Painful cost of Sudan relief effort
BAHAI, Chad (CNN) -- For 15 months violent conflict has been raging in Sudan's Darfur region, where U.N. officials have accused Sudan and allied Arab tribal militias of "ethnic cleansing."
Peter Biro, a 37-year-old Swede who works for the International Rescue Committee, was sent to Chad's northeastern border with Sudan to join the humanitarian organization's emergency response efforts to aid thousands of Sudanese refugees seeking safety. In the first of three installments, he describes the mission.
On May 8, I left the dusty and isolated trading post of Abéché in eastern Chad for the even more desolate northeast, where the International Rescue Committee is aiding Sudanese refugees that have fled the ghastly conflict in Darfur.
The desert road winding towards the Sudanese border cuts through a landscape scattered with shrubs, rocks and occasional trees. Now and again small groups of people mounted on donkeys appeared, slowly making their way through the trembling heat.
Elaborately wrapped turbans protect the men from the sand whipped up by the wind. The women wear colorful scarves and dresses that dramatically break the monotony of the sand-colored landscape.
When we approach Bahai, the IRC's little hub, the landscape shifts from the Sahel region's blend of rocks and desert to the orange-brown dunes of the arid Sahara desert. The vehicle skids across deep, sandy tracks, ripping up a huge cloud of dust in our wake. After a grueling 11-hour drive, we pull up to IRC's compound, housed in the local hospital.
Exhausted, I collapse on a stretcher in an old maternity ward, my new home. Less than 100 meters from the hospital gate, thousands of refugees are lighting fires to prepare for a far less comfortable night in the cold. They are living under scraggly acacia trees or thorn bushes with all their belongings -- most of the time only a bucket and some clothes, hanging from the branches.
More than 20,000 refugees have fled to Bahai and the nearby village of Cariari, a stone's-throw from the border with Sudan, and my colleagues estimate that 200 to 300 more are arriving every week. The influx has tripled the population of this remote place, stretching the resources of the already impoverished communities.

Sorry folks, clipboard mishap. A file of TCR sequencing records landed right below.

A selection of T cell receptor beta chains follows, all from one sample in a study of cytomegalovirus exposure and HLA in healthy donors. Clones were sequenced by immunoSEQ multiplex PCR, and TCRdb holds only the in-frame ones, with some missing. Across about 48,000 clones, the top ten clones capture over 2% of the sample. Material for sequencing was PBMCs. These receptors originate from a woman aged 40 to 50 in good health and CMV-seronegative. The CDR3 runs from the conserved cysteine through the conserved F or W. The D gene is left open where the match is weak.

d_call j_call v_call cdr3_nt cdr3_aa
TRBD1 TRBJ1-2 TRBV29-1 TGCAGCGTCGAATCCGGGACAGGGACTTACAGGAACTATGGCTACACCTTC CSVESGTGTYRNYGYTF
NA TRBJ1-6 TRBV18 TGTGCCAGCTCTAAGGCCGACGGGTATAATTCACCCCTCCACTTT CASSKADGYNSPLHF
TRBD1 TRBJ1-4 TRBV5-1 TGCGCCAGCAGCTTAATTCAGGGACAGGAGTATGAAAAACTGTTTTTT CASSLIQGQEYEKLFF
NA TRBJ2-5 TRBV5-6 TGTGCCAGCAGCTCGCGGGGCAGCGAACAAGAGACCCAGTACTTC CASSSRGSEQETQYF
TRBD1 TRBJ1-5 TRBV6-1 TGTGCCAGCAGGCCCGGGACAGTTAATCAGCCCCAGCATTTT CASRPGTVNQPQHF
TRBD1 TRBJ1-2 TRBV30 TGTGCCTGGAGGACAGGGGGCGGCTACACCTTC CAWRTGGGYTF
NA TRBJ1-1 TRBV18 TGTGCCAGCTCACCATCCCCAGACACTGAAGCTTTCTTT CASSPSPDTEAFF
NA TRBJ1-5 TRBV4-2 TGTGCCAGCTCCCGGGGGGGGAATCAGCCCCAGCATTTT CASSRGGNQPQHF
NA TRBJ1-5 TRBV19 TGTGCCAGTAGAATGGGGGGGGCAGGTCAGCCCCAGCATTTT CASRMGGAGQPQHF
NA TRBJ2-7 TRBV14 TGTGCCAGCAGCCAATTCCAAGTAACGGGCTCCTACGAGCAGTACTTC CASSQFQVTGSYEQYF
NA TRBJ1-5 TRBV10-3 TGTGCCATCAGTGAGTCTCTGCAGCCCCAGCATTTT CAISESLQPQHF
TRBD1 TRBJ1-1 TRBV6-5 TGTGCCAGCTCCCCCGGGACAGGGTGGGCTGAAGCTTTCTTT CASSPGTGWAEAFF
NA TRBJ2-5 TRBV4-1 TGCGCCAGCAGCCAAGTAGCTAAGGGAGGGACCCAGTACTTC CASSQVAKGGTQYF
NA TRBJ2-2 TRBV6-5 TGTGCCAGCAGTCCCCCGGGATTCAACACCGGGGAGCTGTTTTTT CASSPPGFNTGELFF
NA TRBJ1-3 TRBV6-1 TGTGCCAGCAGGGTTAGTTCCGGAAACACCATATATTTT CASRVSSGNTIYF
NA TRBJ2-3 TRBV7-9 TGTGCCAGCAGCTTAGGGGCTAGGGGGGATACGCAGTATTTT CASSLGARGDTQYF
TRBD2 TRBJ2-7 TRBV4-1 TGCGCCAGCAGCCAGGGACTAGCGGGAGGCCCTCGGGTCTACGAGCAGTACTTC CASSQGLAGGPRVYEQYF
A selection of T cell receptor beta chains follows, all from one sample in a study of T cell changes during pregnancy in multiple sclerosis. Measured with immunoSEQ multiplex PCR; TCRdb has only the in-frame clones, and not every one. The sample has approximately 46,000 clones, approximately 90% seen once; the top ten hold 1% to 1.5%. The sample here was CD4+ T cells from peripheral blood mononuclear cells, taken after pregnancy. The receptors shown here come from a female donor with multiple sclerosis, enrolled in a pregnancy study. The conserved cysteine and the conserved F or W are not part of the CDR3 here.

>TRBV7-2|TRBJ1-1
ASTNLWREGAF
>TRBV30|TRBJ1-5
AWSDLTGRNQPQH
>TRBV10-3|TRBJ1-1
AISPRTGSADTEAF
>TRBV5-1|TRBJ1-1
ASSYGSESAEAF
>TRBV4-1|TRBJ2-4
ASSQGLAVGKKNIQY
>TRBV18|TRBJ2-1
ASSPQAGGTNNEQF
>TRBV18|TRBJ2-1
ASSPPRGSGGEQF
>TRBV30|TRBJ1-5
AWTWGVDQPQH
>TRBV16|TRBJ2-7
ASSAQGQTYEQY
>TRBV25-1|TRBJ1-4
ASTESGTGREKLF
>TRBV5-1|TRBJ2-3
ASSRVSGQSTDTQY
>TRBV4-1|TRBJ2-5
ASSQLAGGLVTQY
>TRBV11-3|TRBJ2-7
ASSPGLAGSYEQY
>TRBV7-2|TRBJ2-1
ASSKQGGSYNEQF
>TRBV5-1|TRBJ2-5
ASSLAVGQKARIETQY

I wake in the morning to a gust of wind, which brings with it the stench of hundreds if not thousands of decomposing donkeys, camels and goats. The putrid smell is everywhere, I soon learned; when the wind blows, it only gets worse.
The refugees, most of them from families that have long been animal herders, all came here with their livestock. But now the animals are dying from hunger, thirst and exhaustion at an alarming rate.
Sudanese arrive at the Farchana refugee camp in Chad that already has about 7,000 inhabitants.
I spend the coming days with our carcass disposal team. Their rather unpleasant job is to prevent the outbreak of disease by collecting as many dead animals as possible, transporting them to a place in the desert away from any settlements and torching them.
So at 7 a.m., with the merciless desert sun already beating down on us, we bring the creatures to a designated spot, and with the flick of a match, hundreds of dead animals, once the livelihood, sustenance and means of transportation for their former owners, explode in a sea of flames.
Thankfully, we are wearing masks.
When we returned to the villages after these excursions, we were met with expressions of gratitude from the refugees. They told us they knew the remains of the animals could contaminate water and breed disease, but that they didn't have the means to remove them themselves.
What we didn't expect was the psychological relief the project was bringing. They told us that seeing the symbols of their heritage and wealth dying all around them was an added painful reminder of their desperate condition and one that they found difficult to bear.
NEXT: A GROWING HEALTH CRISIS